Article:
education funding

Peter Medlin

A new report from the Illinois State Board of Education highlights how many children are developmentally ready for Kindergarten upon entering.

Results of Illinois’ Kindergarten Individual Development Survey or “KIDS” show only 26% of children met readiness standards in all of the measured areas. Thirty-nine percent met standards in none of the categories.

Farm fields abound around Indian Creek High School. But step into a classroom, and you're a far cry from the rural stereotype.
 

The kids are looking down at laptops, glancing back up to check the flat-screen monitors mounted to the walls displaying the Quizlet program they're using to study.

The only thing that isn't updated is the bell. "It's actually a real bell," jokes Principal Sarah Montgomery. "It's not digital."
 

It’s been a rough couple of years for Illinois community colleges, from the slashed funds of the budget impasse to concerning enrollment declines. This is the final installment of a three-part series on how these very different schools have stayed afloat by embracing change and, more importantly, putting the "community" in community college.

 

The Kishwaukee table tennis club's practice is in full swing. They're preparing for a tournament coming up soon.

 

Susan Stephens

The Northern Illinois University Board of Trustees has signed on to a bill that would guarantee stable funding for the school while imposing several performance standards.

Flickr user / alamosbasement "old school" (CC BY 2.0)

Illinois school districts in the East Saint Louis area are raising student fees and even considering a shorter school year as state education funding continues to be held up by the long-running Illinois budget crisis.

More than 400 Illinois school leaders statewide are calling on Gov. Bruce Rauner and the state legislature to pass a budget -- in addition to a lawsuit asking the state to give schools what they were promised.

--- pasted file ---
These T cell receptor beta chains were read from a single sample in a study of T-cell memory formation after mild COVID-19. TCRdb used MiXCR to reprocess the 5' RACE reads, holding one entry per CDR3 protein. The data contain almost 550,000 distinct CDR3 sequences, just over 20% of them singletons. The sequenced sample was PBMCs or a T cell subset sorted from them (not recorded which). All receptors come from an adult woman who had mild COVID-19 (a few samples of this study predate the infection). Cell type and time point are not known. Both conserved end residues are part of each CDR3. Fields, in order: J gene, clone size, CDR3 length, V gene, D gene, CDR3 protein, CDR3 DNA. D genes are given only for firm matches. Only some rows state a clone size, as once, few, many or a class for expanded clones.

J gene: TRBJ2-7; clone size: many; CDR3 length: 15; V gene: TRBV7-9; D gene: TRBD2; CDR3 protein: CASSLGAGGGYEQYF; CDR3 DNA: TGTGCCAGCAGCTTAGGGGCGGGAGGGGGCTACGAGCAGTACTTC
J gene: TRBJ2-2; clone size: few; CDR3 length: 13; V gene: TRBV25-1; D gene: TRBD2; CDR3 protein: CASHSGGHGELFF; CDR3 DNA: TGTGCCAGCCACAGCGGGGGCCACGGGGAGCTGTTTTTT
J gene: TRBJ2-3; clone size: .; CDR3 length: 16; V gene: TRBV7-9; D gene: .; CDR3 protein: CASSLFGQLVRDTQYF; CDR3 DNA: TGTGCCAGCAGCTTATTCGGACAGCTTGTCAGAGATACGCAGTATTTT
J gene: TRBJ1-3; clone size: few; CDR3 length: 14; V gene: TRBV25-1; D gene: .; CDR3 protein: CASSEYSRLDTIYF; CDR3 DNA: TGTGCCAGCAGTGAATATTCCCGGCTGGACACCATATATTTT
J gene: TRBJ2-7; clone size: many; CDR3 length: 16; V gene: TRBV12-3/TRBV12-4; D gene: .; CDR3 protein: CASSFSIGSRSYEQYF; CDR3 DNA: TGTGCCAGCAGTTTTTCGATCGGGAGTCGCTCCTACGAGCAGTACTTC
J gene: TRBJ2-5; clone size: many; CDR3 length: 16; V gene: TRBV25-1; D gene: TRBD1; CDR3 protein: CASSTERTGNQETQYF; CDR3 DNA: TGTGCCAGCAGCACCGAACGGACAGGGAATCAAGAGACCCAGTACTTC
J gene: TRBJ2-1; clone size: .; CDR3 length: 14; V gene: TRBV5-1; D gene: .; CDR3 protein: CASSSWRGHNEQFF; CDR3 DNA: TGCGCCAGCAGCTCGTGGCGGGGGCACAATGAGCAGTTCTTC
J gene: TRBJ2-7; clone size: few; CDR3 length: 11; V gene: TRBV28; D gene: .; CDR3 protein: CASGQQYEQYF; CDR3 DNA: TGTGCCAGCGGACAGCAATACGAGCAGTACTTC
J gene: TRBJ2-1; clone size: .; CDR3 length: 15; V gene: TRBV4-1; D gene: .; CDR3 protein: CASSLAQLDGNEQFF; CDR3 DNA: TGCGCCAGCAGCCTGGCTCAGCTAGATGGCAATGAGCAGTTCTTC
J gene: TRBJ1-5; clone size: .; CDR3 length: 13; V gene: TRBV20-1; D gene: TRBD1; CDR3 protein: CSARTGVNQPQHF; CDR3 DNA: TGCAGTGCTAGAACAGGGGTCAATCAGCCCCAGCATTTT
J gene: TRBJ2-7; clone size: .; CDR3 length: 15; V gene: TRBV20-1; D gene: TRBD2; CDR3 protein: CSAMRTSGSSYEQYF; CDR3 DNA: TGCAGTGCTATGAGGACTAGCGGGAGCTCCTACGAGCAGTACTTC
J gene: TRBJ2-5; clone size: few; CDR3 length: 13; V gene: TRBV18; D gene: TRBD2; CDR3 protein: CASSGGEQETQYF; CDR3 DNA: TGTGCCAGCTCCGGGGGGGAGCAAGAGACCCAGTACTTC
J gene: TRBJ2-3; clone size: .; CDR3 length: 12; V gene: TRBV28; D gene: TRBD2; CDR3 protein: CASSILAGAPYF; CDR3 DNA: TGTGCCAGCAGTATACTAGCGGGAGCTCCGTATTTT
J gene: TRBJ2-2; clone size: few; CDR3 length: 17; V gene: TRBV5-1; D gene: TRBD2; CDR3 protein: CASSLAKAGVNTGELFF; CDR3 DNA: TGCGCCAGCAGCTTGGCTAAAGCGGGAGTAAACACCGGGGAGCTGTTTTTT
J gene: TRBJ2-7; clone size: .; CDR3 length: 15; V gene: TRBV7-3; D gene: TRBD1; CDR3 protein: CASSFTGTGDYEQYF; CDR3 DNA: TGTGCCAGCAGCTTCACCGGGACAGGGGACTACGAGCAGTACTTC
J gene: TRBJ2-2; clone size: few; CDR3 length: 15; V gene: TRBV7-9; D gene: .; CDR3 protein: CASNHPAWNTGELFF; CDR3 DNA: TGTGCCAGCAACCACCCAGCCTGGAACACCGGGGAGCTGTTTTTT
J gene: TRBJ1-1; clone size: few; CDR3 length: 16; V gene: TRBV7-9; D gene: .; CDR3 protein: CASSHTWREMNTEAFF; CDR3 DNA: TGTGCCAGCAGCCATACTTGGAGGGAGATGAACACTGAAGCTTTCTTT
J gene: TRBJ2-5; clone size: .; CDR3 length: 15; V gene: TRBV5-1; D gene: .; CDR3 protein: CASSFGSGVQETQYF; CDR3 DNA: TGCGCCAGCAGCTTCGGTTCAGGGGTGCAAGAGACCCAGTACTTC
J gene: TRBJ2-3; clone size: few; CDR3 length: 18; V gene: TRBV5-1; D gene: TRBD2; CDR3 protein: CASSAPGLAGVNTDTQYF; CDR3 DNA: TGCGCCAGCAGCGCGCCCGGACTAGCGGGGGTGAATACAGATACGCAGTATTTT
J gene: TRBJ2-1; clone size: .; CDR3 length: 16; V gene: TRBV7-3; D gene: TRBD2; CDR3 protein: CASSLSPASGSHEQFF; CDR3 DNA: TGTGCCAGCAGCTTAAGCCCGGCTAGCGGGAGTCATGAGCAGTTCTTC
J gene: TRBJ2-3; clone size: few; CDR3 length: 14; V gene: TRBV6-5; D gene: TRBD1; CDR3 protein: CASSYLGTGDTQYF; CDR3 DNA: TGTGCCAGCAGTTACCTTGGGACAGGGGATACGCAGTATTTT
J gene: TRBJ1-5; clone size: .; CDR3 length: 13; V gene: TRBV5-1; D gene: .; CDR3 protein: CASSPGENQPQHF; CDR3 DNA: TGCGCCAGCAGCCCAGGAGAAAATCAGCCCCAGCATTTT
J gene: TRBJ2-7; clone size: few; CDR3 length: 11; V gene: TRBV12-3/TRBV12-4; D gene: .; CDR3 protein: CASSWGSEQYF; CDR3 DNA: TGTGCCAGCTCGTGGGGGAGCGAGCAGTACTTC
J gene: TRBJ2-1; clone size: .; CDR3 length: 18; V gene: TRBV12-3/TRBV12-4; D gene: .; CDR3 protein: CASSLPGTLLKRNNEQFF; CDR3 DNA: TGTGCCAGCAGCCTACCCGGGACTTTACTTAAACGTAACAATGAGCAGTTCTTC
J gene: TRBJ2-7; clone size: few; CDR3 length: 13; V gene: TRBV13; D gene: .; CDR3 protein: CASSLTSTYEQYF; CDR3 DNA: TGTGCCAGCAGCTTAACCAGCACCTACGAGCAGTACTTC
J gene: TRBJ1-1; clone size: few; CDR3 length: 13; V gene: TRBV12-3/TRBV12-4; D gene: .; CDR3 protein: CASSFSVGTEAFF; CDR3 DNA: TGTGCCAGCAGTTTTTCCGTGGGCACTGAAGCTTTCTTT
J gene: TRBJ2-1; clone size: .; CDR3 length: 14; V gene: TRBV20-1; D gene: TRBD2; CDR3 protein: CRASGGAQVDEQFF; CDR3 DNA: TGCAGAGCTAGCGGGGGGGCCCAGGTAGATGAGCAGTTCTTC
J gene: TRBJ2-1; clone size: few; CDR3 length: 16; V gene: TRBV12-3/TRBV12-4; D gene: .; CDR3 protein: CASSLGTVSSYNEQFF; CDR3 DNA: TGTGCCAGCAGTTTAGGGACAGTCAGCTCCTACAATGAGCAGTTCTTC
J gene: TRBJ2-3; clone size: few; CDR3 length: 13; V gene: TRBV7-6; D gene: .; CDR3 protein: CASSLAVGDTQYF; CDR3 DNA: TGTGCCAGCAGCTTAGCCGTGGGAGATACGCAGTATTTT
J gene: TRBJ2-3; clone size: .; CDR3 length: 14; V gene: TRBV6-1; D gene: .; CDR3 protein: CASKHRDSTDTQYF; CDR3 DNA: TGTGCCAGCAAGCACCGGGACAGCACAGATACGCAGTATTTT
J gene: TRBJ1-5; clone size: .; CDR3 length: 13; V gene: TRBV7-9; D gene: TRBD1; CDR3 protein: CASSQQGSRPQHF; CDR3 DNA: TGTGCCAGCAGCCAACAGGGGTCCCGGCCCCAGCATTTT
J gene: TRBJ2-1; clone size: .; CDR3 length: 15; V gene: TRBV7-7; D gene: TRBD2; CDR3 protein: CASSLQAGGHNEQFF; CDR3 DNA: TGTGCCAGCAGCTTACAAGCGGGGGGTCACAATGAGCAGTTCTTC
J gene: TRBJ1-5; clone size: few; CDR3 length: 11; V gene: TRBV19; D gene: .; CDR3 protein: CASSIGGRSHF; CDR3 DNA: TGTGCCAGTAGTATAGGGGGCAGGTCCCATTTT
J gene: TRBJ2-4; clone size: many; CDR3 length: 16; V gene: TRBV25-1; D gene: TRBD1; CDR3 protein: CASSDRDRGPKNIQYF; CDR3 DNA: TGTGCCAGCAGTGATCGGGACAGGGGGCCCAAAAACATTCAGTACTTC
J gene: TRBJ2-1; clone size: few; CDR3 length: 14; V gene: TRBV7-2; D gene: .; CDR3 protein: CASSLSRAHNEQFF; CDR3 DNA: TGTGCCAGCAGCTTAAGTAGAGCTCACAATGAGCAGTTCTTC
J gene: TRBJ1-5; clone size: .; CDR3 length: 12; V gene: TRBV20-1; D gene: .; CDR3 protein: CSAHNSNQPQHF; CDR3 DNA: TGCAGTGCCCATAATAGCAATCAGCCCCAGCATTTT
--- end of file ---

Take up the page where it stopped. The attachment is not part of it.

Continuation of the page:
Chase Cavanaugh/WNIJ

Illinois Gov. Bruce Rauner spoke in Rockford to tout a new school funding framework. 

The governor paid a visit to the Barbour Two-Way Immersion School, which provides instruction in both English and Spanish. After touring several classrooms, Rauner said he would double down on funding schools more equally.

“We are going to change the way schools are funded in Illinois, improve it, get more resources overall, and especially more resources for lower-income schools that don’t have access to the same advantages as higher-income schools," he said.

Last summer, Governor Bruce Rauner asked 20 lawmakers and a handful of educators to change how Illinois funds public schools. That bipartisan commission produced a “framework,” but no actual legislation.

 

That is despite the group’s continual focus on a plan favored by Rauner.

 

"Money" By Flickr User Pictures of Money / (CC BY 2.0)

The state’s ongoing budget impasse has hit community colleges particularly hard, with funds to these schools and the students who attend them drastically reduced.

 

The Illinois Community College Board is distributing $3 million dollars in emergency aid, divided among seven campuses.